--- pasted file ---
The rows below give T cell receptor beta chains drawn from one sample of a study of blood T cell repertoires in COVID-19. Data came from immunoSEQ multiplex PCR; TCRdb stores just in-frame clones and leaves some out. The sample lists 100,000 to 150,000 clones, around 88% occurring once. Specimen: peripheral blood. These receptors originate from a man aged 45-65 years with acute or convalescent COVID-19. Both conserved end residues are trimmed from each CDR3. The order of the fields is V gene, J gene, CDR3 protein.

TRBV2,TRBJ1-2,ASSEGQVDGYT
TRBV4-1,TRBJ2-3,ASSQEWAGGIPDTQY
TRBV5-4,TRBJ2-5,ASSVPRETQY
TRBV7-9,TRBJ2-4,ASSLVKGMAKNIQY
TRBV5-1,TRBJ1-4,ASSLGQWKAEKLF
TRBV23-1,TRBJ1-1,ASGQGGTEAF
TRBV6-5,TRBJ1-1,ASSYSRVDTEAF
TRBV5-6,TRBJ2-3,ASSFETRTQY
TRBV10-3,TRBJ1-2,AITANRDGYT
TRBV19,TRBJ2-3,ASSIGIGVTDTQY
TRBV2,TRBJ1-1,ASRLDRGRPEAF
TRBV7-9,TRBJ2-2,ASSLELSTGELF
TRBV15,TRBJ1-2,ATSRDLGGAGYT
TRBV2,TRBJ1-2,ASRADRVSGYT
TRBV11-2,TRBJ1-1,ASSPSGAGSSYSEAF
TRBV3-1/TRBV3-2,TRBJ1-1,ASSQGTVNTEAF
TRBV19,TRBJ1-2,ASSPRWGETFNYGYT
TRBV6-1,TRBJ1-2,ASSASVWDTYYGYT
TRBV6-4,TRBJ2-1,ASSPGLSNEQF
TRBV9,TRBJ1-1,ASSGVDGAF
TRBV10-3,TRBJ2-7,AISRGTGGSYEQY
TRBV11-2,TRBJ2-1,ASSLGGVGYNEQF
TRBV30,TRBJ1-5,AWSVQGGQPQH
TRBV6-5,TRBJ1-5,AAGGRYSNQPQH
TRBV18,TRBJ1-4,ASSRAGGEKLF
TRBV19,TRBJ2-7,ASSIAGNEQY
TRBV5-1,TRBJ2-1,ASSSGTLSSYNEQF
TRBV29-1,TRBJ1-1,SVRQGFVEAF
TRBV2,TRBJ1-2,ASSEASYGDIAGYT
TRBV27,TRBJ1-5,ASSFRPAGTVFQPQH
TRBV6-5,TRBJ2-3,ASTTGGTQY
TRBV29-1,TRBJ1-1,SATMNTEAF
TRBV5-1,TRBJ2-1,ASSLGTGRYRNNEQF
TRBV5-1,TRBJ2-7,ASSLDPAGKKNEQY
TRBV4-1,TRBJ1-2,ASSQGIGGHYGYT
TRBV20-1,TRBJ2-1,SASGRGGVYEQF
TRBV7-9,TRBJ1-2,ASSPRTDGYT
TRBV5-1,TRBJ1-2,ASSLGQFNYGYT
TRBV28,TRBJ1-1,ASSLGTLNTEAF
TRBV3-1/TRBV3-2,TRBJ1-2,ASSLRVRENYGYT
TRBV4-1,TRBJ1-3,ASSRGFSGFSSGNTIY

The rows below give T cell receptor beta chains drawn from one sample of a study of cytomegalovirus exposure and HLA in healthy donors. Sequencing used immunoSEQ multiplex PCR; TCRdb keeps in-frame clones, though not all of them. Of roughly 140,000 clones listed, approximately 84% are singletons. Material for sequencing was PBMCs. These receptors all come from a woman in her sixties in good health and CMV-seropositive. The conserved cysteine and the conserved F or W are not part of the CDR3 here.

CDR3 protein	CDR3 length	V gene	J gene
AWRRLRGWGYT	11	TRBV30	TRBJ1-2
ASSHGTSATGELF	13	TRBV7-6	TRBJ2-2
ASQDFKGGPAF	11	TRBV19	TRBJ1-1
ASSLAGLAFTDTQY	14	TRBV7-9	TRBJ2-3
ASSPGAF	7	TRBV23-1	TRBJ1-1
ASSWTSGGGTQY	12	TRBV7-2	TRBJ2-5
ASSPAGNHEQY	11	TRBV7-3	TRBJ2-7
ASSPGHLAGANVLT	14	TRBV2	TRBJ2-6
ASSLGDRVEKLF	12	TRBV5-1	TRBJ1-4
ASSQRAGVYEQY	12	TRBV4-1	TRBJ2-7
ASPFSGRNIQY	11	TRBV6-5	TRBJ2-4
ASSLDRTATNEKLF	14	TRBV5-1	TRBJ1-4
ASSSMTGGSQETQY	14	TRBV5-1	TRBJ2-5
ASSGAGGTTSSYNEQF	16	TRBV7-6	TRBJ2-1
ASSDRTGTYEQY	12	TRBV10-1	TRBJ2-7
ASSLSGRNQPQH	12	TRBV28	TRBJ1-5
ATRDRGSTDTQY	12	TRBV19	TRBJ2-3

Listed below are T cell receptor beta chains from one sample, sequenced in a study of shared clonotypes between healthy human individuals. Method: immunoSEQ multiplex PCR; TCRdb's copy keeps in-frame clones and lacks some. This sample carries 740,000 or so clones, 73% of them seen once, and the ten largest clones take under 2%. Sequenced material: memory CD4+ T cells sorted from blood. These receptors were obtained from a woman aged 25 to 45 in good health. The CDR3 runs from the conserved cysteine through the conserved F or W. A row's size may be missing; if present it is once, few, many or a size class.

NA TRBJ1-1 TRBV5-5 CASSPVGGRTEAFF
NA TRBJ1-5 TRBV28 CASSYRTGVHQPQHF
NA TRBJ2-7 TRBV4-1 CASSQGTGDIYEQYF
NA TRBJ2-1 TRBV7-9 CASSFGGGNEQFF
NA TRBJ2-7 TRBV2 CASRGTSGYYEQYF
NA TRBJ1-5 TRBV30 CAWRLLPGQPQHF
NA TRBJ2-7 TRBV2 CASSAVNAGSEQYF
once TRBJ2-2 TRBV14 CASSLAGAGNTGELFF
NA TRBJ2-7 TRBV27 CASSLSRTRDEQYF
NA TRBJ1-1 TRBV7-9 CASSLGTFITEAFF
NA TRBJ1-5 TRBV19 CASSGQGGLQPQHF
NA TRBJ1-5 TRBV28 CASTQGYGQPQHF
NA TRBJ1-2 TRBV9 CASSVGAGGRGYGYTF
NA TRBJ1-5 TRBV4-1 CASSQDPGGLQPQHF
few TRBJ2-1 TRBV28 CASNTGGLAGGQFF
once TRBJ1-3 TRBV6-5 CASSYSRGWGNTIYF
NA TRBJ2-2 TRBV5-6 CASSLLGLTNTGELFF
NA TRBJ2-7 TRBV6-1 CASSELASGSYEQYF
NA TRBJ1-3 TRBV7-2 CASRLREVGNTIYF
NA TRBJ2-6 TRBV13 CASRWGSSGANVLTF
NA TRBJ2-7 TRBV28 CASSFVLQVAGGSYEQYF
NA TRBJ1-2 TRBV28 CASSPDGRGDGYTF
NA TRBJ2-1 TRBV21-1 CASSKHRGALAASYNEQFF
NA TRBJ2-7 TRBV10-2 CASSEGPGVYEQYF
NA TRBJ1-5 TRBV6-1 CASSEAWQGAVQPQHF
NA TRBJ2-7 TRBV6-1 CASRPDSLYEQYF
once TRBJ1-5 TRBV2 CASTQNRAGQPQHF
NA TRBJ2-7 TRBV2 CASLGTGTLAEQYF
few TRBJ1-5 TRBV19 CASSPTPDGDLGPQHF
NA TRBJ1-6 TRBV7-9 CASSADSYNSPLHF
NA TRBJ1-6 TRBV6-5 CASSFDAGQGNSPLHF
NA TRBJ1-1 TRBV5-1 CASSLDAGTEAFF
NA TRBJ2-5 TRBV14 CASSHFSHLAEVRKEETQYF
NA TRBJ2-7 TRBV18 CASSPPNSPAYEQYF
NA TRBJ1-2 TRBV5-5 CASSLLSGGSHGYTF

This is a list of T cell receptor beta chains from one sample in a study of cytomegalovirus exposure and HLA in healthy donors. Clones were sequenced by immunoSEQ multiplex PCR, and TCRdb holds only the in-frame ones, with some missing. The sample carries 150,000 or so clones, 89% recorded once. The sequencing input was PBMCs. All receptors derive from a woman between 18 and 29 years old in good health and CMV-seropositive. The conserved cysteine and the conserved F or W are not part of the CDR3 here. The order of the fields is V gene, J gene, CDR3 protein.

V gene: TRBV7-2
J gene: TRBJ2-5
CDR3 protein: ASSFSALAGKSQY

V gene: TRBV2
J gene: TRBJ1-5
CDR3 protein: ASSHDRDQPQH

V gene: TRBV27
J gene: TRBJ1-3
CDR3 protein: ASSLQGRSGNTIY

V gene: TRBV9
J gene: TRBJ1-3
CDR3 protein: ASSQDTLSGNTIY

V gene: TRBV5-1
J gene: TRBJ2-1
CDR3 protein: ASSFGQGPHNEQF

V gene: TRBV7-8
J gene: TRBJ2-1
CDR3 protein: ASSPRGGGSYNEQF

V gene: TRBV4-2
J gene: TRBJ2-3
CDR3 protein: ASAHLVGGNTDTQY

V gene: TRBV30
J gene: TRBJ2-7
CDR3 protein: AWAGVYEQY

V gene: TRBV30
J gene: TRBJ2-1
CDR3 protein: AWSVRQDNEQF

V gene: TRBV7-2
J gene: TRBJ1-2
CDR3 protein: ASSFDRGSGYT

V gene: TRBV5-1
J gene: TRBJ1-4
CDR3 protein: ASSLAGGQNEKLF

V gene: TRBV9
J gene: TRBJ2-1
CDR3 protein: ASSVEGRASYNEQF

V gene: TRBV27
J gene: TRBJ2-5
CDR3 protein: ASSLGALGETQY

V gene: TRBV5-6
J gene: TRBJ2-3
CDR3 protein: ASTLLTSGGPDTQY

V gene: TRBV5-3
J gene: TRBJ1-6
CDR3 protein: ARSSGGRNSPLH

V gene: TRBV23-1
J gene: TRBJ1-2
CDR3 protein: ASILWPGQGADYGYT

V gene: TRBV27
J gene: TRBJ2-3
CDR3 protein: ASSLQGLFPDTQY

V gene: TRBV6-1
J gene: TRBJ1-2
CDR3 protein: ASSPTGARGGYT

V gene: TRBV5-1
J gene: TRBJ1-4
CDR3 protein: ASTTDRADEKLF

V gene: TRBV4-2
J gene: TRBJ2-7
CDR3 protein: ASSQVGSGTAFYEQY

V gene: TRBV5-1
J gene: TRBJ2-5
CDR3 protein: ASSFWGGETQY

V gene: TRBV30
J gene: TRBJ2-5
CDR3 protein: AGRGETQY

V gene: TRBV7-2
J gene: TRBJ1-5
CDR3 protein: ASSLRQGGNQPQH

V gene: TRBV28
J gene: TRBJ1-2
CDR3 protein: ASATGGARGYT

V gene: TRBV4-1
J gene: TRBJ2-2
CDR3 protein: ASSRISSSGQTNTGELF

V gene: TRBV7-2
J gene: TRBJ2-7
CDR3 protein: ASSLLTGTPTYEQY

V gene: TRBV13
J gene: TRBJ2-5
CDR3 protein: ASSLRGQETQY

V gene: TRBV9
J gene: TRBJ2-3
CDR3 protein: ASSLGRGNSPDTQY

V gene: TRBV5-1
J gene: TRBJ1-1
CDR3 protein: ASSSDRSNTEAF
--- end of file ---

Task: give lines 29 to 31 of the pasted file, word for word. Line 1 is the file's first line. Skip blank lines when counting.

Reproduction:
TRBV29-1,TRBJ1-1,SVRQGFVEAF
TRBV2,TRBJ1-2,ASSEASYGDIAGYT
TRBV27,TRBJ1-5,ASSFRPAGTVFQPQH